As far as the British prisoners are concerned, I really, really hope that they never set foot back in this country. They chose to betray their nation, they took up weapons against their brothers & sisters here and willingly cooperated with the enemies of their country.
As the UK no longer has a legal system to protect the innocent, law-abiding citizens, I would not want one more penny of taxpayers money to be wasted on these traitors. Either execute them or ship them back to Afghanistan to rot.
Michael Miles, USA
I'd like to see the X-Ray prisoners tried in a Hague-style international court. This seems appropriate and would, I think, go down much better internationally than the US unilaterally dishing out justice. I'm all for keeping dangerous prisoners contained, but at the same time, we should remember that there is not yet any PROOF that these men are criminals.
It was a mistake to capture them in the first place. Why should they be released so they can come back and fight us again?
When these prisoners are released (as they undoubtedly should be), what sort of demonstration have we given them as to the merits of democracy? They will just go back home and now have a personal reason to attack the US.
They should be put through the same kind of war crimes trial as Slobodan Milosevic and his associates. That would stop the death penalty - so the liberals would stop whining- but at the same time the public would have full access to the trial process.
Also it would mean the relatives of the 3-5000 people killed last September wouldn't quite lose the opportunity for justice.
Held in US custody indefinitely? Without any form of trial? I cannot believe that the US has decided to strip people of their human rights in this manner. The reactionary politics of the current administration since Sept 11 is turning out to be the most offensive aspect of the last few months.
Given that these prisoners are not classed as POWs and that there is insufficient evidence to prosecute them, what grounds does the US have for not releasing them immediately?
Remember they also told us they had a wealth of evidence against a British resident, Lotfi Raisi - they eventually admitted there was no evidence and he was released after 5 months.
Perhaps the will retrospectively classify these Camp X-Ray prisoners as POWs to deflect accusations of unlawful detention.
Many of these people have not done anything directly against the Americans, do you think everyone of them knew and approved of the attack on the World Trade Towers? They were fighting a battle which they saw fit to fight. To say this is only an American problem is self centred, it is an international problem and the Americans should listen to the advice of their allies - whether they like it or not.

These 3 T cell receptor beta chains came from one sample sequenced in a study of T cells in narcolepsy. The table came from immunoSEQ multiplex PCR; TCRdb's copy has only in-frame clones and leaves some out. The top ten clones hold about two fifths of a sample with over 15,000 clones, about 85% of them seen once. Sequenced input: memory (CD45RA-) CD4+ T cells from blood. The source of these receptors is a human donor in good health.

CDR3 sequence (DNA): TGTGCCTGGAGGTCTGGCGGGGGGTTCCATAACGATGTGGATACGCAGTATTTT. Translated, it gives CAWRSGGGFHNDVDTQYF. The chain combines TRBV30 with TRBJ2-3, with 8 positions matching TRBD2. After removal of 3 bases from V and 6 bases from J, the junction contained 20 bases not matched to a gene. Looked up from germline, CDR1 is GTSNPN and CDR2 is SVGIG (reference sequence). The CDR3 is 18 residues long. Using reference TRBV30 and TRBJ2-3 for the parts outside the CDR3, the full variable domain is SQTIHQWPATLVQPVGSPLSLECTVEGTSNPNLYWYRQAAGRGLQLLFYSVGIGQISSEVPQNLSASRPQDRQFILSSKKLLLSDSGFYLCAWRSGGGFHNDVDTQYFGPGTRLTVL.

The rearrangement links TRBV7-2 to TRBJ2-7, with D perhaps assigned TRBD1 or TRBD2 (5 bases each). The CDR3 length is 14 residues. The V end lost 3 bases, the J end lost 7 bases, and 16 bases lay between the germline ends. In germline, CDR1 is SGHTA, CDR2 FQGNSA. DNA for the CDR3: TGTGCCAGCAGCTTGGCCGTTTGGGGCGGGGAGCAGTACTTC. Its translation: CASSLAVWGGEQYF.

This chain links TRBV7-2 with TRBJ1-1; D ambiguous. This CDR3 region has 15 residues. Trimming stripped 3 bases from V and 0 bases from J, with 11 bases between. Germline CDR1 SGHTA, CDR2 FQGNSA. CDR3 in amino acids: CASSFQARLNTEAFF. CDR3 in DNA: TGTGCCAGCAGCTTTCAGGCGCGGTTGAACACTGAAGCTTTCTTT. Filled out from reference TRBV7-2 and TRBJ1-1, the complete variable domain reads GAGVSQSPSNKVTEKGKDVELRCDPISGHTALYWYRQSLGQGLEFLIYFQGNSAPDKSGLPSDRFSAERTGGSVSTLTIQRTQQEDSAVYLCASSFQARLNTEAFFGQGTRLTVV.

I would be the first to criticise America for many of their foreign policies past and present, but I think a lot of people a being rather unfair here. I think the mistake America made was in being too hasty in removing them from Afghanistan without thinking through the long term consequences. As for the shackling, the American penal system ALWAYS shackles prisoners in transit, whatever the offence. If you ask yourself, how would these people treat American prisoners, we have all had the answer to that one. Don't forget, they were in Afghanistan to fight for the continued oppression of the Afghan people. To the Afghans they are foreign terrorists and it is in Afghanistan that they should be tried. Under Sharia law.
I chuckle at the people on this forum that say release them back into society. Do you people not have an ounce of common sense? Many of these prisoners have outright said they would love to kill their guards, amongst many other Americans. I don't doubt that some of these captured men are innocent, and hopefully they will be released in time. But as for the others, line them up and do it Afghani style!
As the US declared the attacks as an act of war, surely these people are prisoners of war and not really guilty of any criminals as such? POWs are usually released at the end of a war... so surely they should be sent back to their own countries?
It just seems like one giant political mess. Not to mention great profits for the US arms industry!
Simon Mallett, UK
How about getting some liberal Muslims in to show them they've been exploited? Education is the only way to combat extremism.